People aboard a train.
An example of coming aboard would be passengers who come into the train car.
- on board; on, in, or into a ship, airplane, etc.
- Naut. alongside: the sailboat passed our ship close aboard
- as a participant, partner, employee, etc.: usually in the phrases come aboard and welcome aboard
Origin of aboardMiddle English abord ; from Old French a bord: see board
- get on! get in!: a warning to passengers that the train, car, airplane, etc. will start soon
- everyone (is) aboard!: a signal to the driver or pilot that the trip may begin
- On board a ship, train, aircraft, or other passenger vehicle.
- At the side; alongside.
- In or into a group, organization, or business: brought aboard two new designers.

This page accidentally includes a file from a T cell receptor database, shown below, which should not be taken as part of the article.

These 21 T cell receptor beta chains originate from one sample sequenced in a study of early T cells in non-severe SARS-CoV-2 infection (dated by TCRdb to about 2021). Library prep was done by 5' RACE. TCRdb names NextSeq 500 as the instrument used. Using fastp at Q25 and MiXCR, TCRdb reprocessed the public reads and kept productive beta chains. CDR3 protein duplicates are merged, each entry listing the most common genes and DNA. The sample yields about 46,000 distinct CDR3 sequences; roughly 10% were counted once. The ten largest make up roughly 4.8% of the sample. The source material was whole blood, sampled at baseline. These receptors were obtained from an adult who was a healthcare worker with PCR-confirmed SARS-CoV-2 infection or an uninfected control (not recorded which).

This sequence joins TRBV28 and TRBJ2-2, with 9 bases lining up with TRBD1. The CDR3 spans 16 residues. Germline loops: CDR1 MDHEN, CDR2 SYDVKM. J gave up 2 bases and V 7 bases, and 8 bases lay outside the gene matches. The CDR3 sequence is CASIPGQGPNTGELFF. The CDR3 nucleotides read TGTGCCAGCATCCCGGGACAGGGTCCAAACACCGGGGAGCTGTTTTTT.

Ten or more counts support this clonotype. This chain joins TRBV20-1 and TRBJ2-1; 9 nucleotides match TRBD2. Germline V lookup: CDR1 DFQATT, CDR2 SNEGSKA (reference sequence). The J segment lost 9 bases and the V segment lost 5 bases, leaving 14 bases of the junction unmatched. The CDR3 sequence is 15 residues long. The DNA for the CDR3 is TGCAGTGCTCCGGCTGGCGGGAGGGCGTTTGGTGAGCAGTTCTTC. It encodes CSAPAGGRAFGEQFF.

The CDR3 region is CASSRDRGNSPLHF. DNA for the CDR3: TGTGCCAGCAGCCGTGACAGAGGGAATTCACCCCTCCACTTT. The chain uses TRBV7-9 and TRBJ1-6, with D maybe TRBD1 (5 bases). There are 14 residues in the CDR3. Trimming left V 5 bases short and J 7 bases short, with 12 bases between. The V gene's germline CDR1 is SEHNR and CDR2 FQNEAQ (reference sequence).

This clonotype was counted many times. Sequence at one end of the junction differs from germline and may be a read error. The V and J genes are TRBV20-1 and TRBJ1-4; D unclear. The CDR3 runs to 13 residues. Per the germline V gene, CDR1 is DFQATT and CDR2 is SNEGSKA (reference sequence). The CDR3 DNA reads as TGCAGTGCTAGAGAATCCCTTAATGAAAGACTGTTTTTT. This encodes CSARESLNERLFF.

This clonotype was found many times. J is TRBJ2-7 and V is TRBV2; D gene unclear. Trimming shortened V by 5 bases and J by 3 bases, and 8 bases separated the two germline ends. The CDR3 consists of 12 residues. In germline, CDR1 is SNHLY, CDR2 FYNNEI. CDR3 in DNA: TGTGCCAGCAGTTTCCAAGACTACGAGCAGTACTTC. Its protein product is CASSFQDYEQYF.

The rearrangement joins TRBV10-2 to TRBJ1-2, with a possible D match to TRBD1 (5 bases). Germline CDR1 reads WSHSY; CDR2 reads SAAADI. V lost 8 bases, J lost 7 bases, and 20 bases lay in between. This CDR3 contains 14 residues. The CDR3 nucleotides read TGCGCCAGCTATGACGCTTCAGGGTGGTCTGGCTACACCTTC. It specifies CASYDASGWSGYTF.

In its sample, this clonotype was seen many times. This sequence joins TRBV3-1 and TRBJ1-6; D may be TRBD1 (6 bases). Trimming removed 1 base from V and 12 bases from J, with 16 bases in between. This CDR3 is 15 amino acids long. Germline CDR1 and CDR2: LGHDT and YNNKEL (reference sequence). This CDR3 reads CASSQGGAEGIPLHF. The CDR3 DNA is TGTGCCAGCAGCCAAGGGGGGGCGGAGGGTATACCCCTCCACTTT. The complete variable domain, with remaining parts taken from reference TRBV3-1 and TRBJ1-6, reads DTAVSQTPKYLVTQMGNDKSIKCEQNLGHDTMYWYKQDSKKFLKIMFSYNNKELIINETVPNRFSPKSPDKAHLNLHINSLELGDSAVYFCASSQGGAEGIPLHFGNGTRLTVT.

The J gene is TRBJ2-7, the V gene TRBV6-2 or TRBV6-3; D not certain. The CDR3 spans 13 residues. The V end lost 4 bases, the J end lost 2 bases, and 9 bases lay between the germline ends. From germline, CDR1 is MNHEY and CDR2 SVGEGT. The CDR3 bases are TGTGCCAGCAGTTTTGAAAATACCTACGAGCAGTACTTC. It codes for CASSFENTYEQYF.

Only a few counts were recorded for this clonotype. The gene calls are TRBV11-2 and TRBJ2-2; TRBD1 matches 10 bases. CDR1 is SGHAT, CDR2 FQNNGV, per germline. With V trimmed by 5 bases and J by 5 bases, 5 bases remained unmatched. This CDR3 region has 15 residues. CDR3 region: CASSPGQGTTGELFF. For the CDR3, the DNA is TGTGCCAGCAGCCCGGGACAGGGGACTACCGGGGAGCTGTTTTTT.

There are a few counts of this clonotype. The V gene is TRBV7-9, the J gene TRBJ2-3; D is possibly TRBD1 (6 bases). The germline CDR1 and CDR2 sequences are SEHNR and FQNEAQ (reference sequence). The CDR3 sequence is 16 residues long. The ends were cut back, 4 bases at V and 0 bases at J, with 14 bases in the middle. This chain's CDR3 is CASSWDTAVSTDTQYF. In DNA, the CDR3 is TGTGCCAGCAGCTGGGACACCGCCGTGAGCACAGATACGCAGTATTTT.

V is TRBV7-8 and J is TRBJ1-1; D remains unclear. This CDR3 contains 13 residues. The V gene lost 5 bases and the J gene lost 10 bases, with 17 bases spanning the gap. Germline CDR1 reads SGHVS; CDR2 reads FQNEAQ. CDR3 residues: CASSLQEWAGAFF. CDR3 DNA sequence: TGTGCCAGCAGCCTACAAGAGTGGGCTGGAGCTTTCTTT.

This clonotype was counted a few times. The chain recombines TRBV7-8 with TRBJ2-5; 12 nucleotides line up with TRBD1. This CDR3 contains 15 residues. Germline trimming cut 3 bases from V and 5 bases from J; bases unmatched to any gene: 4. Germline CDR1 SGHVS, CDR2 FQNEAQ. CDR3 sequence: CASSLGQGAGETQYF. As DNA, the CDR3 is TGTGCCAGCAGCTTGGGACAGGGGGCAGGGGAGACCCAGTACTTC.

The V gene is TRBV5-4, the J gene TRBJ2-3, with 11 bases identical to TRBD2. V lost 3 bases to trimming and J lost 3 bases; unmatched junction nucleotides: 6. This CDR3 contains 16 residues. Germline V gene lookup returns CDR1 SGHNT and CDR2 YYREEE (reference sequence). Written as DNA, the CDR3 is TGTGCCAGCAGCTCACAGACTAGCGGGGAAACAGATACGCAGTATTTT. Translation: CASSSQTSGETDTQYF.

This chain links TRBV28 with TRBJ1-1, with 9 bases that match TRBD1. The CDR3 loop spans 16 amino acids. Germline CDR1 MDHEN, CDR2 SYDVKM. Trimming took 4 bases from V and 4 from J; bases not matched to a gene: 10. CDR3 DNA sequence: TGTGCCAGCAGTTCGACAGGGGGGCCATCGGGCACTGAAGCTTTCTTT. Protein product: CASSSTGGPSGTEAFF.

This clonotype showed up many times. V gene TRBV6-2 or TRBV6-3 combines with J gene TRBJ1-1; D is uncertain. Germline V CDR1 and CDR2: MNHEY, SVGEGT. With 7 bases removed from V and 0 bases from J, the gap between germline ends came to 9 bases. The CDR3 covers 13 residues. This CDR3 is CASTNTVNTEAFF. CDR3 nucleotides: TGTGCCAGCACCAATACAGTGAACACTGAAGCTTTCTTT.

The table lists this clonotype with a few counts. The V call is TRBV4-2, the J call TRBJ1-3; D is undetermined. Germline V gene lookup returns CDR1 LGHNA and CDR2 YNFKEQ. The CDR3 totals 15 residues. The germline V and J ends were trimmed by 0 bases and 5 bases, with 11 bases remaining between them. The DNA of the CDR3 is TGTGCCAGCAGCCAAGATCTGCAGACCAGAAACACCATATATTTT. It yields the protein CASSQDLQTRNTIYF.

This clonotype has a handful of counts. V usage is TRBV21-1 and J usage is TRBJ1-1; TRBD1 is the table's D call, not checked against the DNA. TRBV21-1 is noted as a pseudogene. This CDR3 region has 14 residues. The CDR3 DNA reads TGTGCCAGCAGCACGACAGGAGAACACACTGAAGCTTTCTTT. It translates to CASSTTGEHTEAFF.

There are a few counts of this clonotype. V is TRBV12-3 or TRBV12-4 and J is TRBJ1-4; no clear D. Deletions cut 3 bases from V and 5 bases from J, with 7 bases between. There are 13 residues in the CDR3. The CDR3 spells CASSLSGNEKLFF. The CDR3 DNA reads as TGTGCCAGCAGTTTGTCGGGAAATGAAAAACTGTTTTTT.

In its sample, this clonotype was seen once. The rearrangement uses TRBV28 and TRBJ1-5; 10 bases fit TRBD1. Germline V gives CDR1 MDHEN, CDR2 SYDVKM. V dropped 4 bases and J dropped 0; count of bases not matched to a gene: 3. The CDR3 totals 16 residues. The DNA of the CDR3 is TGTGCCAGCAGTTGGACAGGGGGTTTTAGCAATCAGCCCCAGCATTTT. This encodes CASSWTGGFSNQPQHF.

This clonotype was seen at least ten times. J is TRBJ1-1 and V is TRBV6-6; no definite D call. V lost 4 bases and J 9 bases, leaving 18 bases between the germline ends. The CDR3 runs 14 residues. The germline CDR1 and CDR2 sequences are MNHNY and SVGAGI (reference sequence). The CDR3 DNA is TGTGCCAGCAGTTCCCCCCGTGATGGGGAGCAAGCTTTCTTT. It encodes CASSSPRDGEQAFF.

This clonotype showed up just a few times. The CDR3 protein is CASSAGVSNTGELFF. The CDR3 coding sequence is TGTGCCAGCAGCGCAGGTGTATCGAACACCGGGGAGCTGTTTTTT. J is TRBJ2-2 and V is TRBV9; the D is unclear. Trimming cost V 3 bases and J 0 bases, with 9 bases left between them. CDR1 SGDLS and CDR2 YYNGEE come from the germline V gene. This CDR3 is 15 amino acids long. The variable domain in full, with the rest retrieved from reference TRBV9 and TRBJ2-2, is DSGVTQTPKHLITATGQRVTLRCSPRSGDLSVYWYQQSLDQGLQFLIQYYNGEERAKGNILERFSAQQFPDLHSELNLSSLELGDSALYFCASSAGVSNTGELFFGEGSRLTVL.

- Baseball On base.
Origin of aboardMiddle English abord : a-, on; see a–2 + bord, ship (from Old English bord).
- On board; into or within a ship or boat; hence, into or within a railway car. [First attested from around (1350 to 1470).]
- We all climbed aboard.
- On or onto a horse, etc. [First attested in the late 19th century.]
- (baseball) On base. [First attested in the mid 20th century.]
- He doubled with two men aboard, scoring them both.
- Into a team, group, or company. [First attested in the mid 20th century.]
- (nautical) Alongside. [First attested from around (1350 to 1470).]
- The ships came close aboard to pass messages.
- On board of; onto or into a ship, boat, train, plane. [First attested around 1350 to 1470.]
- We all went aboard the ship.
- Onto a horse. [First attested in the mid 20th century.]